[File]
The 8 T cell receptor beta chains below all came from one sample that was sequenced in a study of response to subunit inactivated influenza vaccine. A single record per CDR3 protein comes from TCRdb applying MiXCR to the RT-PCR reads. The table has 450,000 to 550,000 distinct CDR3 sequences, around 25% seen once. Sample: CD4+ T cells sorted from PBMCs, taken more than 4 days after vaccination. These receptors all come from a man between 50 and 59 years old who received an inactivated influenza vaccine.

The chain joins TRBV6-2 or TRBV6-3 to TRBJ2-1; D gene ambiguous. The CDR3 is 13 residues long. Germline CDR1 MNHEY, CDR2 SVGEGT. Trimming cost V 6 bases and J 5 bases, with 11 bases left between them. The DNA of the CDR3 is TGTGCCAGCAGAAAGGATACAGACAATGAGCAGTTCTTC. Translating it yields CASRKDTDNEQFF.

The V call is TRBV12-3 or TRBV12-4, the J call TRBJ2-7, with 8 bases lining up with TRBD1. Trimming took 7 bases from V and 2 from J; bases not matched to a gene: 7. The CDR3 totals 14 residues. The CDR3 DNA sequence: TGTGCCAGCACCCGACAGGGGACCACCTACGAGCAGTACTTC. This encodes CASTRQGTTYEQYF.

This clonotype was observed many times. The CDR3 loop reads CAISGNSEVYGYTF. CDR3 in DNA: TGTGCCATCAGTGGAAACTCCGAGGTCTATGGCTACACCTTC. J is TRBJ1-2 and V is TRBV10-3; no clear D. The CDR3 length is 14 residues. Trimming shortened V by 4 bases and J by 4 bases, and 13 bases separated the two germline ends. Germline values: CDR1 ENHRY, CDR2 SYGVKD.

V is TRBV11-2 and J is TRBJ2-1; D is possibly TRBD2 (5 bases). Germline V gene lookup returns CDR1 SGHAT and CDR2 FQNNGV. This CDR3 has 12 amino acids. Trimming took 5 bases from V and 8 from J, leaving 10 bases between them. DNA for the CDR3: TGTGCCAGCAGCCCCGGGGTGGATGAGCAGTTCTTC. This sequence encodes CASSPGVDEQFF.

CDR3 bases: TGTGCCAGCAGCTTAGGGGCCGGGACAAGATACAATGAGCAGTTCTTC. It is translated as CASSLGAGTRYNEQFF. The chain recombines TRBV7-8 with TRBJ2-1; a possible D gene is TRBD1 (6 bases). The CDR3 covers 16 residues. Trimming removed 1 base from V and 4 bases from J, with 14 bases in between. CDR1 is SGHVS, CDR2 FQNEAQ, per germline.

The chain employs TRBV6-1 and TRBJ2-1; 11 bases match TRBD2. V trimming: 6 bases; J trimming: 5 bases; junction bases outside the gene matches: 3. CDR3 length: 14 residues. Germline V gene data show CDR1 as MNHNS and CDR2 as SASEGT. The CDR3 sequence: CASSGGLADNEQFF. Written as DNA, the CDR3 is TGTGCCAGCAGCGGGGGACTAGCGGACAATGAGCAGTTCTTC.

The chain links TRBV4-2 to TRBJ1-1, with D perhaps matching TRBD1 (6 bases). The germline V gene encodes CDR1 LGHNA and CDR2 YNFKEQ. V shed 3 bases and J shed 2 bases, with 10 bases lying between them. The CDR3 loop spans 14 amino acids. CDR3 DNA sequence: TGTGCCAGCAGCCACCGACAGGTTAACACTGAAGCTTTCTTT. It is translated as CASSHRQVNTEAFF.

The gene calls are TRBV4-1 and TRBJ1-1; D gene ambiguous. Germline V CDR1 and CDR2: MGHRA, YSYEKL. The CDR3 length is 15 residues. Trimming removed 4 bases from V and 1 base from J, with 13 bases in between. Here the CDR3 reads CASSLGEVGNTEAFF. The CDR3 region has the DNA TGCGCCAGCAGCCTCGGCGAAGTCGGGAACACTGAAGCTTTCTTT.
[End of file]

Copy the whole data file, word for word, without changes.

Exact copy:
The 8 T cell receptor beta chains below all came from one sample that was sequenced in a study of response to subunit inactivated influenza vaccine. A single record per CDR3 protein comes from TCRdb applying MiXCR to the RT-PCR reads. The table has 450,000 to 550,000 distinct CDR3 sequences, around 25% seen once. Sample: CD4+ T cells sorted from PBMCs, taken more than 4 days after vaccination. These receptors all come from a man between 50 and 59 years old who received an inactivated influenza vaccine.

The chain joins TRBV6-2 or TRBV6-3 to TRBJ2-1; D gene ambiguous. The CDR3 is 13 residues long. Germline CDR1 MNHEY, CDR2 SVGEGT. Trimming cost V 6 bases and J 5 bases, with 11 bases left between them. The DNA of the CDR3 is TGTGCCAGCAGAAAGGATACAGACAATGAGCAGTTCTTC. Translating it yields CASRKDTDNEQFF.

The V call is TRBV12-3 or TRBV12-4, the J call TRBJ2-7, with 8 bases lining up with TRBD1. Trimming took 7 bases from V and 2 from J; bases not matched to a gene: 7. The CDR3 totals 14 residues. The CDR3 DNA sequence: TGTGCCAGCACCCGACAGGGGACCACCTACGAGCAGTACTTC. This encodes CASTRQGTTYEQYF.

This clonotype was observed many times. The CDR3 loop reads CAISGNSEVYGYTF. CDR3 in DNA: TGTGCCATCAGTGGAAACTCCGAGGTCTATGGCTACACCTTC. J is TRBJ1-2 and V is TRBV10-3; no clear D. The CDR3 length is 14 residues. Trimming shortened V by 4 bases and J by 4 bases, and 13 bases separated the two germline ends. Germline values: CDR1 ENHRY, CDR2 SYGVKD.

V is TRBV11-2 and J is TRBJ2-1; D is possibly TRBD2 (5 bases). Germline V gene lookup returns CDR1 SGHAT and CDR2 FQNNGV. This CDR3 has 12 amino acids. Trimming took 5 bases from V and 8 from J, leaving 10 bases between them. DNA for the CDR3: TGTGCCAGCAGCCCCGGGGTGGATGAGCAGTTCTTC. This sequence encodes CASSPGVDEQFF.

CDR3 bases: TGTGCCAGCAGCTTAGGGGCCGGGACAAGATACAATGAGCAGTTCTTC. It is translated as CASSLGAGTRYNEQFF. The chain recombines TRBV7-8 with TRBJ2-1; a possible D gene is TRBD1 (6 bases). The CDR3 covers 16 residues. Trimming removed 1 base from V and 4 bases from J, with 14 bases in between. CDR1 is SGHVS, CDR2 FQNEAQ, per germline.

The chain employs TRBV6-1 and TRBJ2-1; 11 bases match TRBD2. V trimming: 6 bases; J trimming: 5 bases; junction bases outside the gene matches: 3. CDR3 length: 14 residues. Germline V gene data show CDR1 as MNHNS and CDR2 as SASEGT. The CDR3 sequence: CASSGGLADNEQFF. Written as DNA, the CDR3 is TGTGCCAGCAGCGGGGGACTAGCGGACAATGAGCAGTTCTTC.

The chain links TRBV4-2 to TRBJ1-1, with D perhaps matching TRBD1 (6 bases). The germline V gene encodes CDR1 LGHNA and CDR2 YNFKEQ. V shed 3 bases and J shed 2 bases, with 10 bases lying between them. The CDR3 loop spans 14 amino acids. CDR3 DNA sequence: TGTGCCAGCAGCCACCGACAGGTTAACACTGAAGCTTTCTTT. It is translated as CASSHRQVNTEAFF.

The gene calls are TRBV4-1 and TRBJ1-1; D gene ambiguous. Germline V CDR1 and CDR2: MGHRA, YSYEKL. The CDR3 length is 15 residues. Trimming removed 4 bases from V and 1 base from J, with 13 bases in between. Here the CDR3 reads CASSLGEVGNTEAFF. The CDR3 region has the DNA TGCGCCAGCAGCCTCGGCGAAGTCGGGAACACTGAAGCTTTCTTT.